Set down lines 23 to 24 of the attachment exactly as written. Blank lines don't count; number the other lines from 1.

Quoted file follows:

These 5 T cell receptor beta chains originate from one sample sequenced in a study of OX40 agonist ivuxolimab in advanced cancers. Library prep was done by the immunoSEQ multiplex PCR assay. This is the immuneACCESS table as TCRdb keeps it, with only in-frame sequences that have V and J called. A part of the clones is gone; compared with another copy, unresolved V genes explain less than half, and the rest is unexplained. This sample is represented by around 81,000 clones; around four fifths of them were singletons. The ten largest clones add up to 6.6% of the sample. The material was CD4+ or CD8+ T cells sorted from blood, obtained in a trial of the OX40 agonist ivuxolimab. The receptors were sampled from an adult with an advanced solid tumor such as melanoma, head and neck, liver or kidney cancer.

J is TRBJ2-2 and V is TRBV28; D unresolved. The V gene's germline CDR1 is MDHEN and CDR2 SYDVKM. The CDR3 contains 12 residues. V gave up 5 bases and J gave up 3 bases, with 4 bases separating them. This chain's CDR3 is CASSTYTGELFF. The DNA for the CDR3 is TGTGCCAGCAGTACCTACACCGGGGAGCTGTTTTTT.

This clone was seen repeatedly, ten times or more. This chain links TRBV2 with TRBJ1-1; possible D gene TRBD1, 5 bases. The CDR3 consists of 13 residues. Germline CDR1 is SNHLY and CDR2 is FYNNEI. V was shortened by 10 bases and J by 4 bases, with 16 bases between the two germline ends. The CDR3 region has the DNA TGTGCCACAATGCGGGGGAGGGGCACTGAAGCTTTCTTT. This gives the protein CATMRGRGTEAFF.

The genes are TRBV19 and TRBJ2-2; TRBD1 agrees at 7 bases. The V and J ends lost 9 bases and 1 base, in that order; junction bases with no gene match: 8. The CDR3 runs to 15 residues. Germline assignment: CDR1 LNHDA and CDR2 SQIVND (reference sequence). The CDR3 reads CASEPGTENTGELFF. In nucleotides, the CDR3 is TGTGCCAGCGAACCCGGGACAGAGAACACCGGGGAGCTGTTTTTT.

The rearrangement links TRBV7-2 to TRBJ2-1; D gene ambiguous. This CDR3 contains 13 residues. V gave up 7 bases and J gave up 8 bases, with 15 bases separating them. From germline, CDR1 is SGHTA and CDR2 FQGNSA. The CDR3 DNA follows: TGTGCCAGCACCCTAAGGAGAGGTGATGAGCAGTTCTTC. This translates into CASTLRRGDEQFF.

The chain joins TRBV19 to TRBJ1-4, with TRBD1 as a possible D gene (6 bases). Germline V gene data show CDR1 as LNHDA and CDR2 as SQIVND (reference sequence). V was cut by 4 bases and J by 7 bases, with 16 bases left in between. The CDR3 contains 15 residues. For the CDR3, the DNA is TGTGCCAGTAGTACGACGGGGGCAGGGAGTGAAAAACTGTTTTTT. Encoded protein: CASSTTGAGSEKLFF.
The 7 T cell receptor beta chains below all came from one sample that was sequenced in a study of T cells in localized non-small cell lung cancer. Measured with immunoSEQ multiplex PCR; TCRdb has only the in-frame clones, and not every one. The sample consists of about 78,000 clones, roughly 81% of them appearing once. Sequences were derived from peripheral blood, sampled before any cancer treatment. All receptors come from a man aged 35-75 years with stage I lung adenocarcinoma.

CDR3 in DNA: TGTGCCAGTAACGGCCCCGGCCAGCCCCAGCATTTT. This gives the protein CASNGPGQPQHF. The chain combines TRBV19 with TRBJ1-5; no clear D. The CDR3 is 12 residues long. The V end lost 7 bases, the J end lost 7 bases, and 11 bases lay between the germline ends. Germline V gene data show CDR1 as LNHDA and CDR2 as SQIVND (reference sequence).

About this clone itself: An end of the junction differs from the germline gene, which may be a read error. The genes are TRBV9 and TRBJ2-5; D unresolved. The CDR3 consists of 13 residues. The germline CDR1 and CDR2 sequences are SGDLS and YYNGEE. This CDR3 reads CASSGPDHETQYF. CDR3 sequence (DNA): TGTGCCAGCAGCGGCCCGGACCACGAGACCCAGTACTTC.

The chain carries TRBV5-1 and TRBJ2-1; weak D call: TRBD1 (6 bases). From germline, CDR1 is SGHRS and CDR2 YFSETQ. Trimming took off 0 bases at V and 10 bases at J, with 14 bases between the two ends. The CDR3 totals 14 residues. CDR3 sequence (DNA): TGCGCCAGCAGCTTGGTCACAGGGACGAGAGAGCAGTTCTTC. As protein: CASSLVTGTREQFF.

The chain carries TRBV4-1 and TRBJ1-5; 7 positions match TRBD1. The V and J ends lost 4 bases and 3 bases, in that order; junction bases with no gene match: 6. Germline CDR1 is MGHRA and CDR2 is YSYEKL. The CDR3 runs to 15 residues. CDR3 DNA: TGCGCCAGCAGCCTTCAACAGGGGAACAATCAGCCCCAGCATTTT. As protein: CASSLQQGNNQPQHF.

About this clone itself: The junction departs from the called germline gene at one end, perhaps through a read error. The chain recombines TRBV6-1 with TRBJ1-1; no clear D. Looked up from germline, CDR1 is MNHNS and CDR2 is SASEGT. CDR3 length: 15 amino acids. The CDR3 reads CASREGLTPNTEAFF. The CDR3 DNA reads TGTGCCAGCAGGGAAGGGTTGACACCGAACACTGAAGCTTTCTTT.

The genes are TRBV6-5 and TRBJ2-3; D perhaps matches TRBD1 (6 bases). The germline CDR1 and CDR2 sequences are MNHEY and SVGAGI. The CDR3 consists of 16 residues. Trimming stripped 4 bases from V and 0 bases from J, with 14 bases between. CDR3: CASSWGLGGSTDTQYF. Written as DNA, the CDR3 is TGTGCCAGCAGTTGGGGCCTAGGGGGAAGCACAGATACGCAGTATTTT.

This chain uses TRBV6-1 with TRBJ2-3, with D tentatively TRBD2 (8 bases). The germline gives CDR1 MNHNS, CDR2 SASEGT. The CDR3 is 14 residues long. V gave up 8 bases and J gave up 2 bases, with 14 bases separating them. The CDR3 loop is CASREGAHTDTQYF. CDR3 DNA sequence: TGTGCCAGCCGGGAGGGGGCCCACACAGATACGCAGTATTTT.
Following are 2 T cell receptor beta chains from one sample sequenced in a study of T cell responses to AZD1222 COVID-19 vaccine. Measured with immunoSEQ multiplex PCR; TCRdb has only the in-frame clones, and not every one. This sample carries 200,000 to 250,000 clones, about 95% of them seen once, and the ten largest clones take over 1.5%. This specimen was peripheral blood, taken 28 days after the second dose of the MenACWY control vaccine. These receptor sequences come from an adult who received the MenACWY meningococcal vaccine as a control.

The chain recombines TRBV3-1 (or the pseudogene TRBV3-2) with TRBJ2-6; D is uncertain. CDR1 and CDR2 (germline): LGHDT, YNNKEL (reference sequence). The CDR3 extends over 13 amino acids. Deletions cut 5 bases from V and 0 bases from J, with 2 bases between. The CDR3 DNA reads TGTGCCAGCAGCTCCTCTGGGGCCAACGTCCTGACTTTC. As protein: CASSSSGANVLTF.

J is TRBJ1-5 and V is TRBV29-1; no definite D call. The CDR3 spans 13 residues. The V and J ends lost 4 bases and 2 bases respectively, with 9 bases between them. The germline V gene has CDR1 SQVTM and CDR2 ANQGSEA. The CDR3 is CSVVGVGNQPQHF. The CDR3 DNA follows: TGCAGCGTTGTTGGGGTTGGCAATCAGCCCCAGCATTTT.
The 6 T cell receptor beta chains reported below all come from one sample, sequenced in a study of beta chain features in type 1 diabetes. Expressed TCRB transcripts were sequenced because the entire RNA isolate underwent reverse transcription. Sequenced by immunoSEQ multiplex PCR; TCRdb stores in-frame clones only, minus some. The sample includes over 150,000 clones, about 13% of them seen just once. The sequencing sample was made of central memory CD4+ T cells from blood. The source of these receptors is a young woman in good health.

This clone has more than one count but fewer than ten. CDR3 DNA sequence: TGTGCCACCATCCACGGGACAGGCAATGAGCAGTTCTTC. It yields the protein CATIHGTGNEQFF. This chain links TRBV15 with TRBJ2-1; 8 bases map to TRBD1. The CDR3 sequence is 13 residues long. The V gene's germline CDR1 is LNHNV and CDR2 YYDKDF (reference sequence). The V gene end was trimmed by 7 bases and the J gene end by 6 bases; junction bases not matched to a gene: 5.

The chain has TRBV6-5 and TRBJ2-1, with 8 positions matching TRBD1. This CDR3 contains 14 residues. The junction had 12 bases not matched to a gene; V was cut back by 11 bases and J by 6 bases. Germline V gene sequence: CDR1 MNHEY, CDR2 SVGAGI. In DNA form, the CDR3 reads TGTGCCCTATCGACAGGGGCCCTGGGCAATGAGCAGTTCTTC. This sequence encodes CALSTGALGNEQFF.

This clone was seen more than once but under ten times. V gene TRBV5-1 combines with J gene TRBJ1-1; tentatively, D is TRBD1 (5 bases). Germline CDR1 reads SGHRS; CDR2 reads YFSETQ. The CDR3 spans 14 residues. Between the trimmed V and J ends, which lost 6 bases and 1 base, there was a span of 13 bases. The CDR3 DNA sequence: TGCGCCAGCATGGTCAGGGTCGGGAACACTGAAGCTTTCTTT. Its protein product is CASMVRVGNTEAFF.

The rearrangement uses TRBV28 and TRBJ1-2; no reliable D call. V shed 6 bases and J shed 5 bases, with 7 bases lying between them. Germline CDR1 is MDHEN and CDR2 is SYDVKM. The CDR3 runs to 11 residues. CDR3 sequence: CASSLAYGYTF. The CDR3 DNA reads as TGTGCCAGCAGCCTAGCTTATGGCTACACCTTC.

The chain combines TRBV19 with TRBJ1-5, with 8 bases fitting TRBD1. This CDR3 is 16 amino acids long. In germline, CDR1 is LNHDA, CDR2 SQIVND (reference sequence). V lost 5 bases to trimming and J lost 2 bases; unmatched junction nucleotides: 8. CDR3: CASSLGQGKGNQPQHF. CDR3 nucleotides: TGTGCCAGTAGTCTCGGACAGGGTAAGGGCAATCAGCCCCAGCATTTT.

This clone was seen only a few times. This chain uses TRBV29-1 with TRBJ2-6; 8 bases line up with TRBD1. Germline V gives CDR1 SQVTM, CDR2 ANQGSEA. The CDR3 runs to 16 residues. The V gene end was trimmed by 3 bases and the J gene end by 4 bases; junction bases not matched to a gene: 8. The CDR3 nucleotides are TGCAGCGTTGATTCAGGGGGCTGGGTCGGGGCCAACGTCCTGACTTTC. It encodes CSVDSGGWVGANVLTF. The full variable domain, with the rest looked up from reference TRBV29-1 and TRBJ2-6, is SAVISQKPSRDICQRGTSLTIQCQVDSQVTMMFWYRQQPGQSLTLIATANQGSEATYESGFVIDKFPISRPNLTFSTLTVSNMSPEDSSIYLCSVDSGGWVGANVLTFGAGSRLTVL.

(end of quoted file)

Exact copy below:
The chain combines TRBV19 with TRBJ1-5, with 8 bases fitting TRBD1. This CDR3 is 16 amino acids long. In germline, CDR1 is LNHDA, CDR2 SQIVND (reference sequence). V lost 5 bases to trimming and J lost 2 bases; unmatched junction nucleotides: 8. CDR3: CASSLGQGKGNQPQHF. CDR3 nucleotides: TGTGCCAGTAGTCTCGGACAGGGTAAGGGCAATCAGCCCCAGCATTTT.

This clone was seen only a few times. This chain uses TRBV29-1 with TRBJ2-6; 8 bases line up with TRBD1. Germline V gives CDR1 SQVTM, CDR2 ANQGSEA. The CDR3 runs to 16 residues. The V gene end was trimmed by 3 bases and the J gene end by 4 bases; junction bases not matched to a gene: 8. The CDR3 nucleotides are TGCAGCGTTGATTCAGGGGGCTGGGTCGGGGCCAACGTCCTGACTTTC. It encodes CSVDSGGWVGANVLTF. The full variable domain, with the rest looked up from reference TRBV29-1 and TRBJ2-6, is SAVISQKPSRDICQRGTSLTIQCQVDSQVTMMFWYRQQPGQSLTLIATANQGSEATYESGFVIDKFPISRPNLTFSTLTVSNMSPEDSSIYLCSVDSGGWVGANVLTFGAGSRLTVL.